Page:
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Multiple Perspectives In The Poisonwood Bible

Good Essays
Bhanu Oruganty
Miss Given
World Literature 11
5 February 2018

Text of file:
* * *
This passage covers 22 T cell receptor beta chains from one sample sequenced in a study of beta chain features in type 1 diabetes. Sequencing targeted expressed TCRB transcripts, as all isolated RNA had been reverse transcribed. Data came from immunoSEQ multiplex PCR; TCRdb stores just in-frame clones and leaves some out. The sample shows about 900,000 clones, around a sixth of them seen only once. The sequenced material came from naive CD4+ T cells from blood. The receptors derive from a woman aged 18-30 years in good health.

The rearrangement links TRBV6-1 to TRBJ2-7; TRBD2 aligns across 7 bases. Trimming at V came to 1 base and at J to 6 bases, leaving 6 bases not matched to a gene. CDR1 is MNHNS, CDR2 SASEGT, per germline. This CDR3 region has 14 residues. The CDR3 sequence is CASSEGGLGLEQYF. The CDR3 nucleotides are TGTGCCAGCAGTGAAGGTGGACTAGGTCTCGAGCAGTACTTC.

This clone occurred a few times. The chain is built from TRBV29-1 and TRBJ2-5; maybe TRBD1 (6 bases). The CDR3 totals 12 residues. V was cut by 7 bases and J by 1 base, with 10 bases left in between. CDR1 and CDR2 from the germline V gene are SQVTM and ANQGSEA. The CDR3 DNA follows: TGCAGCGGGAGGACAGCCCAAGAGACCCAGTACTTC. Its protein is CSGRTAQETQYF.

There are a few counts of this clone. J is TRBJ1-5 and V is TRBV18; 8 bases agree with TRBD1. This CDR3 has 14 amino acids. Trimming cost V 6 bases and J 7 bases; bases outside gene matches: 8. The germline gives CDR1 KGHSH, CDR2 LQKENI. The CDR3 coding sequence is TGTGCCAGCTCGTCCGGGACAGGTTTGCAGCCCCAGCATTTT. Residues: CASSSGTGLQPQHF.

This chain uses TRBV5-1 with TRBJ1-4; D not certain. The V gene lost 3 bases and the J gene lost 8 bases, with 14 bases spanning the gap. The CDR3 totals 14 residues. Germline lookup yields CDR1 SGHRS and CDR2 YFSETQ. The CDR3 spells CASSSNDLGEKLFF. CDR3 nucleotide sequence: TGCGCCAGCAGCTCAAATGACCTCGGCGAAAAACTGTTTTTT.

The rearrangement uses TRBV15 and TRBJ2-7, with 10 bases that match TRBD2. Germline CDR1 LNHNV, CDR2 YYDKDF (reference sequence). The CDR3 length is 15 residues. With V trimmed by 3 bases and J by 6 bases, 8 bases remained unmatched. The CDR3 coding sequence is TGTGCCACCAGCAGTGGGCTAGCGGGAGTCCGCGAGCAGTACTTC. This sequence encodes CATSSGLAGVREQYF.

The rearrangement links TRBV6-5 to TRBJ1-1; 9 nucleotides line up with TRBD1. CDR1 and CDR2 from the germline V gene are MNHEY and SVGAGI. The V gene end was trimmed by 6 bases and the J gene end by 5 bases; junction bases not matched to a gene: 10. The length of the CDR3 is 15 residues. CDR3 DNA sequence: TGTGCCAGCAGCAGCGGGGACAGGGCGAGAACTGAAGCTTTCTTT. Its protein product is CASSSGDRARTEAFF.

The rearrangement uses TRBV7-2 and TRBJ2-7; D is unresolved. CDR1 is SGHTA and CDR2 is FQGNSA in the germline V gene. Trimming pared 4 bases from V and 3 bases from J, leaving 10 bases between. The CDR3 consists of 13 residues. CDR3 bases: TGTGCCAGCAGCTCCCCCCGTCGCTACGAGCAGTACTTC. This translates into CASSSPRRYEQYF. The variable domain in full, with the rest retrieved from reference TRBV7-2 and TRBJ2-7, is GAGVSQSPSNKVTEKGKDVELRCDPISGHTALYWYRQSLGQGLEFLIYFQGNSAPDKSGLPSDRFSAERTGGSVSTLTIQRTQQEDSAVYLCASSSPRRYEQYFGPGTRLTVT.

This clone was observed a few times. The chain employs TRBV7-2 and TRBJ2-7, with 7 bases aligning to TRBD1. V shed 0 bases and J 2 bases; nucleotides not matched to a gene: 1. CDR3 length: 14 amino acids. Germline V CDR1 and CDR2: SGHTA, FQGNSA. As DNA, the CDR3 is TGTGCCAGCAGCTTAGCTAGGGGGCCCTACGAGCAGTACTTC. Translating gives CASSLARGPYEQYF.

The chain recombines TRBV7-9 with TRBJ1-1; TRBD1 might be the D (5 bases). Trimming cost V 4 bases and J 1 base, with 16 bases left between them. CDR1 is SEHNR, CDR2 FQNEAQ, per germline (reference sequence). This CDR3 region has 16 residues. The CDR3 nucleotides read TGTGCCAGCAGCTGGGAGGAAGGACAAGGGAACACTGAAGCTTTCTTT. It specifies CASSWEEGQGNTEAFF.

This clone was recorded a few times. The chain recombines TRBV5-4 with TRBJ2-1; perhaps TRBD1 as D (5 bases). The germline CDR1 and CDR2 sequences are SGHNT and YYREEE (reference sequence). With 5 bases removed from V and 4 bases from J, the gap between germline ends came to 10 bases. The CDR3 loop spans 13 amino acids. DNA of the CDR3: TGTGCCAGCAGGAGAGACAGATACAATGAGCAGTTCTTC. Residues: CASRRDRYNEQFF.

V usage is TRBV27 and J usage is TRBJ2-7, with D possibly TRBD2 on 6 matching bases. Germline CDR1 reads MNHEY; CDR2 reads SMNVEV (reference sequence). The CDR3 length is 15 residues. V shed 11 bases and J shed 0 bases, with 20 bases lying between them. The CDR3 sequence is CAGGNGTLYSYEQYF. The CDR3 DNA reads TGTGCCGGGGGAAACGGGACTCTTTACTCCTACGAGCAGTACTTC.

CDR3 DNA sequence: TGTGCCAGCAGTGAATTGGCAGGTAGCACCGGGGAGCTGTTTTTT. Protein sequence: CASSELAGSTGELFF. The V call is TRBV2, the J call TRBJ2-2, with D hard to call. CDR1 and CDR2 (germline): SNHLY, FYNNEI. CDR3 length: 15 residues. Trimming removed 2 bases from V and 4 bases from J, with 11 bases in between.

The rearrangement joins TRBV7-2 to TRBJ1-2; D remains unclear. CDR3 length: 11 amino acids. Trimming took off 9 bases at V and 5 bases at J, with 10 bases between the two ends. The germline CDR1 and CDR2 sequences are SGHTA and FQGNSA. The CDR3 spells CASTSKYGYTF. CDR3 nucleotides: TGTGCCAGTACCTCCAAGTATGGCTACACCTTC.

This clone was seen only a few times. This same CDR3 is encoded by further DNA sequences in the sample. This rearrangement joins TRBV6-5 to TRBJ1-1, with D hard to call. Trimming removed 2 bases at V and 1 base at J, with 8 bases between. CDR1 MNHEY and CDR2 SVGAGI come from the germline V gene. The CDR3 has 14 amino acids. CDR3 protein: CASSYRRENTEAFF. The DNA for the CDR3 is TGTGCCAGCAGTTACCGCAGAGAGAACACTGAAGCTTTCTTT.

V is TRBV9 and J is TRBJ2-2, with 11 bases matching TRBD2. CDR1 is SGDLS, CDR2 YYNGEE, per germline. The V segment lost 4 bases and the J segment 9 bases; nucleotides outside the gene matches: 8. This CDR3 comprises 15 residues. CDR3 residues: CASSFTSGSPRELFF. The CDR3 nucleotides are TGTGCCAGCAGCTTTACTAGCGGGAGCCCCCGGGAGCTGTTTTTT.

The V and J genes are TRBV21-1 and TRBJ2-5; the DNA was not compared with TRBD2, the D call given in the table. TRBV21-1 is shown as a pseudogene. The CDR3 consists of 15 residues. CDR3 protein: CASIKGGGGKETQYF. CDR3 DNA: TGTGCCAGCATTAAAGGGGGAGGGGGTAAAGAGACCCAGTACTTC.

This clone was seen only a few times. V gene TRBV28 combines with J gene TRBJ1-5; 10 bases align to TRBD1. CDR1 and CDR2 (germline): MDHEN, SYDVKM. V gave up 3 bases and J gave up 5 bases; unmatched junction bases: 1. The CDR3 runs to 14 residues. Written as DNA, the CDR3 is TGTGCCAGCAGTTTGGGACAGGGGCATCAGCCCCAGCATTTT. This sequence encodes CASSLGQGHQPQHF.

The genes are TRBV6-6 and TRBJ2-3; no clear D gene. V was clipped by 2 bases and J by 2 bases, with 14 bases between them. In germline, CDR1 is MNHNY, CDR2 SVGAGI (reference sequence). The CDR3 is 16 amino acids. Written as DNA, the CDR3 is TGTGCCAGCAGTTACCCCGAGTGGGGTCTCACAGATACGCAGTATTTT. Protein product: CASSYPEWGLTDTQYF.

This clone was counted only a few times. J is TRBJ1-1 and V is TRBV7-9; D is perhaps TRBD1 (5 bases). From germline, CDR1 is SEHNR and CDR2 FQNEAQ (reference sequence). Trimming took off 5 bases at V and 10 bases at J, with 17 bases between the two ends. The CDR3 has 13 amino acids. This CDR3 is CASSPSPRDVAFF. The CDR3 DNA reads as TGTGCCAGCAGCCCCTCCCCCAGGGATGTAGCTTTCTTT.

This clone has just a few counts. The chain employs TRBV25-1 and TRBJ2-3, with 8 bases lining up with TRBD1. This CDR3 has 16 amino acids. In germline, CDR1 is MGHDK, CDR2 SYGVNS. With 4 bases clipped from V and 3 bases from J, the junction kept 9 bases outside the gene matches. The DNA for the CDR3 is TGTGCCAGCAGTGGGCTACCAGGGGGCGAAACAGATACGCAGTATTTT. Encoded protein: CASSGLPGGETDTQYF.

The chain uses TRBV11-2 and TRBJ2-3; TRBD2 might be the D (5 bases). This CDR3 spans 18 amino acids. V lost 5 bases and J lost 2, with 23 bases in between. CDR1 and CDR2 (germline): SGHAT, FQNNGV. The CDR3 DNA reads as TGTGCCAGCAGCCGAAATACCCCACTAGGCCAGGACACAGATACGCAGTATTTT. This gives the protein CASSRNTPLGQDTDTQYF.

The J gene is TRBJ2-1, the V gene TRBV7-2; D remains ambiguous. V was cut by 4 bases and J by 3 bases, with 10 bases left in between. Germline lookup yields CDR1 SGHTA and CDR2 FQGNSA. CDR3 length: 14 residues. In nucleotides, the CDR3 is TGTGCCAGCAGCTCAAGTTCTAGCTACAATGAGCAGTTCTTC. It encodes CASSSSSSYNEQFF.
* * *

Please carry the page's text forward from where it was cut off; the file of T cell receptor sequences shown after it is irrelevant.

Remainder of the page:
Response 3 The concept The Poisonwood Bible is trying to bring to recognition is that there are always multiple perspectives to any story. The usage of several narrators allows one to see the same story from different points of views that all differ. It also displays how storytelling is a reflection of a person’s experiences and lives, because one’s experiences shape their perspectives or biases. For example, Adah’s more analytical perspective allows her to analyze situations life presents to her in a deeper level such as her ideas on the circle of life and Africa. This perspective allows her to be successful in her career field as well. Contrary to this, Rachael’s cocky and shallow perspective does not allow her to analyze situations from a deep perspective. For example, she is always thinking short term, such as when she brags about how she had several husbands. Her attitude, does allow her to be successful in her business. It does nothing to better her character, though, causing her to be the most uneducated and naive of the three. The usage of multiple narrators could symbolize the fact that the situation in the Congo also has multiple perspectives and is a complicated web, as life is. The first and last chapters are extremely similar, the first being Orleanna’s perspective, and the second as Ruth May’s. In the first chapter, Orleanna speaks to Ruth May, apologizing furiously, and begging for forgiveness.
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